Many have rounded up activists and put them on trial. Others closed websites judged to be spreading “immoral” views or publishing news that does not conform to national culture, including the “Free Saudi Liberals”, whose editor Raid Badawi was charged with cyber crime.
The UAE has shut down the office of the RAND Corporation, an official said in December, the latest Western research institute to be closed by the Gulf Arab state. Last March, it closed Germany’s Konrad-Adenauer-Stiftung (KAS) and the U.S.-funded National Democratic Institute (NDI), citing licensing irregularities.
Surveillance of rights activists has turned into regular harassment and several activists have been brought to court.
“Before the Arab Spring, protests happened infrequently and arrests were for individuals,” said an activist in Oman, where mass demonstrations over unemployment rocked the country in March 2011.
“Nowadays, the crackdown has increased many-fold,” said the activist, who agreed to be interviewed but later asked not to be named for fear of government reprisals.
Oman denies cracking down on freedom of expression but says the country’s laws prohibit criticism of the country’s long-time ruler, Sultan Qaboos, and slander in general.
Saudi Arabia announced a $110 billion financial package to improve the lot of ordinary citizens but also banned protests and deployed National Guards to its Eastern Province where discontent among the country’s Shi‘ite Muslim minority erupted into protests in early 2011.
The kingdom portrayed the demonstrations as a national security issue, accusing Shi‘ite Iran of fomenting the troubles, a charge Iran denies. Saudi Arabia took a similar line with Sunni activists demanding reforms elsewhere in the country.
Eager to avoid international criticism over their human rights record, authorities in the Gulf have sought to persuade activists to tone down their activities.
Mohammed al-Qahtani, one of 11 people on trial on charges of “implanting the seeds of sedition and division” and challenging officials, said interrogators have offered to drop charges against him if he agreed to apologize for his work and stop his activities.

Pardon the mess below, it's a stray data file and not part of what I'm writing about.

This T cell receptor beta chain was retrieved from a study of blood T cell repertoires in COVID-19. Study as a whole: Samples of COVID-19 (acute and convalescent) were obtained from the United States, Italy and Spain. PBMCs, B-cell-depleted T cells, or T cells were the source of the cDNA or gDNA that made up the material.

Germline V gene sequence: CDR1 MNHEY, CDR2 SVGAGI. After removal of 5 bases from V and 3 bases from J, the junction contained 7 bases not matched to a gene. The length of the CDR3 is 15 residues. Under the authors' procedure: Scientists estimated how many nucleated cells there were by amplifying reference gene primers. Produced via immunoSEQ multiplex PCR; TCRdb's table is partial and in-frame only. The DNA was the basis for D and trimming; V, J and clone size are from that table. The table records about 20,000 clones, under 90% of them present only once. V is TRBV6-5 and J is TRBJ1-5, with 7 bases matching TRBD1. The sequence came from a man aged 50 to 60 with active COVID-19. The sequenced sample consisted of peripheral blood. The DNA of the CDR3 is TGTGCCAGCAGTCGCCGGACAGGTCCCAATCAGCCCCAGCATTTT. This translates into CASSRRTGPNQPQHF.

“We are all under strict and close watch, but we don’t mind because we work in public and we are not doing anything against the law,” said Qahtani, co-founder of the Saudi Civil and Political Rights Association (ACPRA).
In the UAE, the crackdown focused on Islamists suspected of plotting to set up an Islamist state but also included liberal activists in its net.
Five activists among a group of some 130 people who signed a petition demanding reforms were arrested in April 2011 and charged with insulting the country’s rulers. The UAE maintains that it was the insults that some members had directed at its leaders, rather than the petition, that prompted the arrests.
President Sheikh Khalifa bin Zayed al-Nahayan pardoned the five men soon after a court found them guilty, but rights campaigners said more was to come. Ahmed Mansoor, an outspoken activist who blogs about political reform, said he faced a “smear campaign” on social media and was twice assaulted by unknown assailants.
“After our case attracted massive international criticism, we thought things would be better and mistakes would not be repeated. We were wrong,” said Mansoor, one of the five who were arrested, told Reuters. “We were shocked to see the citizenship of six (Islamists)... revoked without any trial or even adhering to the constitutional due process.”
Other Gulf states have followed a similar pattern.
Qatar, which supported Arab Spring revolts, drew calls of hypocrisy in November when it jailed a poet who had praised the revolt against overthrown Tunisian President Zine al-Abidine Ben Ali.
The poet, Mohammed Ibn al-Dheeb al-Ajami, was imprisoned for life on charges of inciting the overthrow of the Qatari government by writing, “We are all Tunisia, in the face of the repressive elite”, and insulting the country’s absolute monarch by referring to “sheikhs playing on their Playstations”.
Rights groups said that despite the crackdown, Gulf activists have grown more vocal since the Arab Spring protests began in 2011.
“There have been indications of greater solidarity work by activists on cases in Gulf countries other than their own,” Amnesty International’s Luther said. “The repression against activists has largely not silenced them.”
Additional reporting by Rania El Gamal; Editing by Mark Heinrich and Sonya Hepinstall